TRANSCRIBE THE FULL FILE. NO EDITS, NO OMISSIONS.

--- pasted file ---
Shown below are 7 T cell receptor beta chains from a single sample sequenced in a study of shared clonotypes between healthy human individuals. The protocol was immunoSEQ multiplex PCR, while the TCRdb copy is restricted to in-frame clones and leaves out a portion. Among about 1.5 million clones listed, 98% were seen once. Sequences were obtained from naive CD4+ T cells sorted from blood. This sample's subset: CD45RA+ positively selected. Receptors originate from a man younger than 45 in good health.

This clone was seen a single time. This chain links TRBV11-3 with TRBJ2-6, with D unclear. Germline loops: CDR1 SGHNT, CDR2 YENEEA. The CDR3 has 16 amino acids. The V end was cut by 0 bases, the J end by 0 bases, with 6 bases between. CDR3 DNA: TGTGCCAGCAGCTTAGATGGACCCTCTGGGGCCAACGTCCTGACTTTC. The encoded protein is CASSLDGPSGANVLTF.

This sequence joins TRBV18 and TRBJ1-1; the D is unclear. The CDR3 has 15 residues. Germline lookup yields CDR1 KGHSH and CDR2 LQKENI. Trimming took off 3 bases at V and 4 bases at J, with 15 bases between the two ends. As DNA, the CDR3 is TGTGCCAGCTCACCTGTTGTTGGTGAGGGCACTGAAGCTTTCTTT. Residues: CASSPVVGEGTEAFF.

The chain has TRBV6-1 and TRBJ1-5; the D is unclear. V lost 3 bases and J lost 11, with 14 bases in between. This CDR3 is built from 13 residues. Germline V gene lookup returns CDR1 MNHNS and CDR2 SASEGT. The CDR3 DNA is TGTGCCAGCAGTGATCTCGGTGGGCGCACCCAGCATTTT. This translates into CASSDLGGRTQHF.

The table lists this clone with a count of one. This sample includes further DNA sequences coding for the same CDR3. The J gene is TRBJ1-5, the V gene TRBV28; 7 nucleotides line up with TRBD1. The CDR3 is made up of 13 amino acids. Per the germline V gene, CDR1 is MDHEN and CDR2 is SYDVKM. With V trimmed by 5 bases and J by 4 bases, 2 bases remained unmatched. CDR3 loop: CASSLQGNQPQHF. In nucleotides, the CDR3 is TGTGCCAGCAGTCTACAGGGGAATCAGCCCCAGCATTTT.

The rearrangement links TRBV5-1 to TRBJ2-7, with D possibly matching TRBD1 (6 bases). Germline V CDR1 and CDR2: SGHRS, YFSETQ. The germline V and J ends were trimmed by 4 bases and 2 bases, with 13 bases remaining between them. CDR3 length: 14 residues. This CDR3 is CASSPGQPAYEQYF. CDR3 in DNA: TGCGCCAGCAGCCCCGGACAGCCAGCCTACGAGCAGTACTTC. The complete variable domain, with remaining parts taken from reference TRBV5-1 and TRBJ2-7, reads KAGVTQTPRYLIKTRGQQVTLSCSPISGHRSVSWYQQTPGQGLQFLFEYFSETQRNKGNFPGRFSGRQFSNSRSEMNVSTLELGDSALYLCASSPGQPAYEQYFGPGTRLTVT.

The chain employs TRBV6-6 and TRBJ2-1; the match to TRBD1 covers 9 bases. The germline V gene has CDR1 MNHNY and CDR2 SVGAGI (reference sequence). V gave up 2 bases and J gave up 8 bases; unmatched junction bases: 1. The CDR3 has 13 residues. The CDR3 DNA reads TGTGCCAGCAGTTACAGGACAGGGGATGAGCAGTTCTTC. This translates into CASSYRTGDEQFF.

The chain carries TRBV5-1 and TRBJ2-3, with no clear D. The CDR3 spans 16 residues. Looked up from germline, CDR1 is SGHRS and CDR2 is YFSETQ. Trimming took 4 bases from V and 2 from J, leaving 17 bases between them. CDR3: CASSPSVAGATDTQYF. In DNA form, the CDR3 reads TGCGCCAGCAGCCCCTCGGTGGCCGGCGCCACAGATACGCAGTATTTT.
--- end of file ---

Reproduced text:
Shown below are 7 T cell receptor beta chains from a single sample sequenced in a study of shared clonotypes between healthy human individuals. The protocol was immunoSEQ multiplex PCR, while the TCRdb copy is restricted to in-frame clones and leaves out a portion. Among about 1.5 million clones listed, 98% were seen once. Sequences were obtained from naive CD4+ T cells sorted from blood. This sample's subset: CD45RA+ positively selected. Receptors originate from a man younger than 45 in good health.

This clone was seen a single time. This chain links TRBV11-3 with TRBJ2-6, with D unclear. Germline loops: CDR1 SGHNT, CDR2 YENEEA. The CDR3 has 16 amino acids. The V end was cut by 0 bases, the J end by 0 bases, with 6 bases between. CDR3 DNA: TGTGCCAGCAGCTTAGATGGACCCTCTGGGGCCAACGTCCTGACTTTC. The encoded protein is CASSLDGPSGANVLTF.

This sequence joins TRBV18 and TRBJ1-1; the D is unclear. The CDR3 has 15 residues. Germline lookup yields CDR1 KGHSH and CDR2 LQKENI. Trimming took off 3 bases at V and 4 bases at J, with 15 bases between the two ends. As DNA, the CDR3 is TGTGCCAGCTCACCTGTTGTTGGTGAGGGCACTGAAGCTTTCTTT. Residues: CASSPVVGEGTEAFF.

The chain has TRBV6-1 and TRBJ1-5; the D is unclear. V lost 3 bases and J lost 11, with 14 bases in between. This CDR3 is built from 13 residues. Germline V gene lookup returns CDR1 MNHNS and CDR2 SASEGT. The CDR3 DNA is TGTGCCAGCAGTGATCTCGGTGGGCGCACCCAGCATTTT. This translates into CASSDLGGRTQHF.

The table lists this clone with a count of one. This sample includes further DNA sequences coding for the same CDR3. The J gene is TRBJ1-5, the V gene TRBV28; 7 nucleotides line up with TRBD1. The CDR3 is made up of 13 amino acids. Per the germline V gene, CDR1 is MDHEN and CDR2 is SYDVKM. With V trimmed by 5 bases and J by 4 bases, 2 bases remained unmatched. CDR3 loop: CASSLQGNQPQHF. In nucleotides, the CDR3 is TGTGCCAGCAGTCTACAGGGGAATCAGCCCCAGCATTTT.

The rearrangement links TRBV5-1 to TRBJ2-7, with D possibly matching TRBD1 (6 bases). Germline V CDR1 and CDR2: SGHRS, YFSETQ. The germline V and J ends were trimmed by 4 bases and 2 bases, with 13 bases remaining between them. CDR3 length: 14 residues. This CDR3 is CASSPGQPAYEQYF. CDR3 in DNA: TGCGCCAGCAGCCCCGGACAGCCAGCCTACGAGCAGTACTTC. The complete variable domain, with remaining parts taken from reference TRBV5-1 and TRBJ2-7, reads KAGVTQTPRYLIKTRGQQVTLSCSPISGHRSVSWYQQTPGQGLQFLFEYFSETQRNKGNFPGRFSGRQFSNSRSEMNVSTLELGDSALYLCASSPGQPAYEQYFGPGTRLTVT.

The chain employs TRBV6-6 and TRBJ2-1; the match to TRBD1 covers 9 bases. The germline V gene has CDR1 MNHNY and CDR2 SVGAGI (reference sequence). V gave up 2 bases and J gave up 8 bases; unmatched junction bases: 1. The CDR3 has 13 residues. The CDR3 DNA reads TGTGCCAGCAGTTACAGGACAGGGGATGAGCAGTTCTTC. This translates into CASSYRTGDEQFF.

The chain carries TRBV5-1 and TRBJ2-3, with no clear D. The CDR3 spans 16 residues. Looked up from germline, CDR1 is SGHRS and CDR2 is YFSETQ. Trimming took 4 bases from V and 2 from J, leaving 17 bases between them. CDR3: CASSPSVAGATDTQYF. In DNA form, the CDR3 reads TGCGCCAGCAGCCCCTCGGTGGCCGGCGCCACAGATACGCAGTATTTT.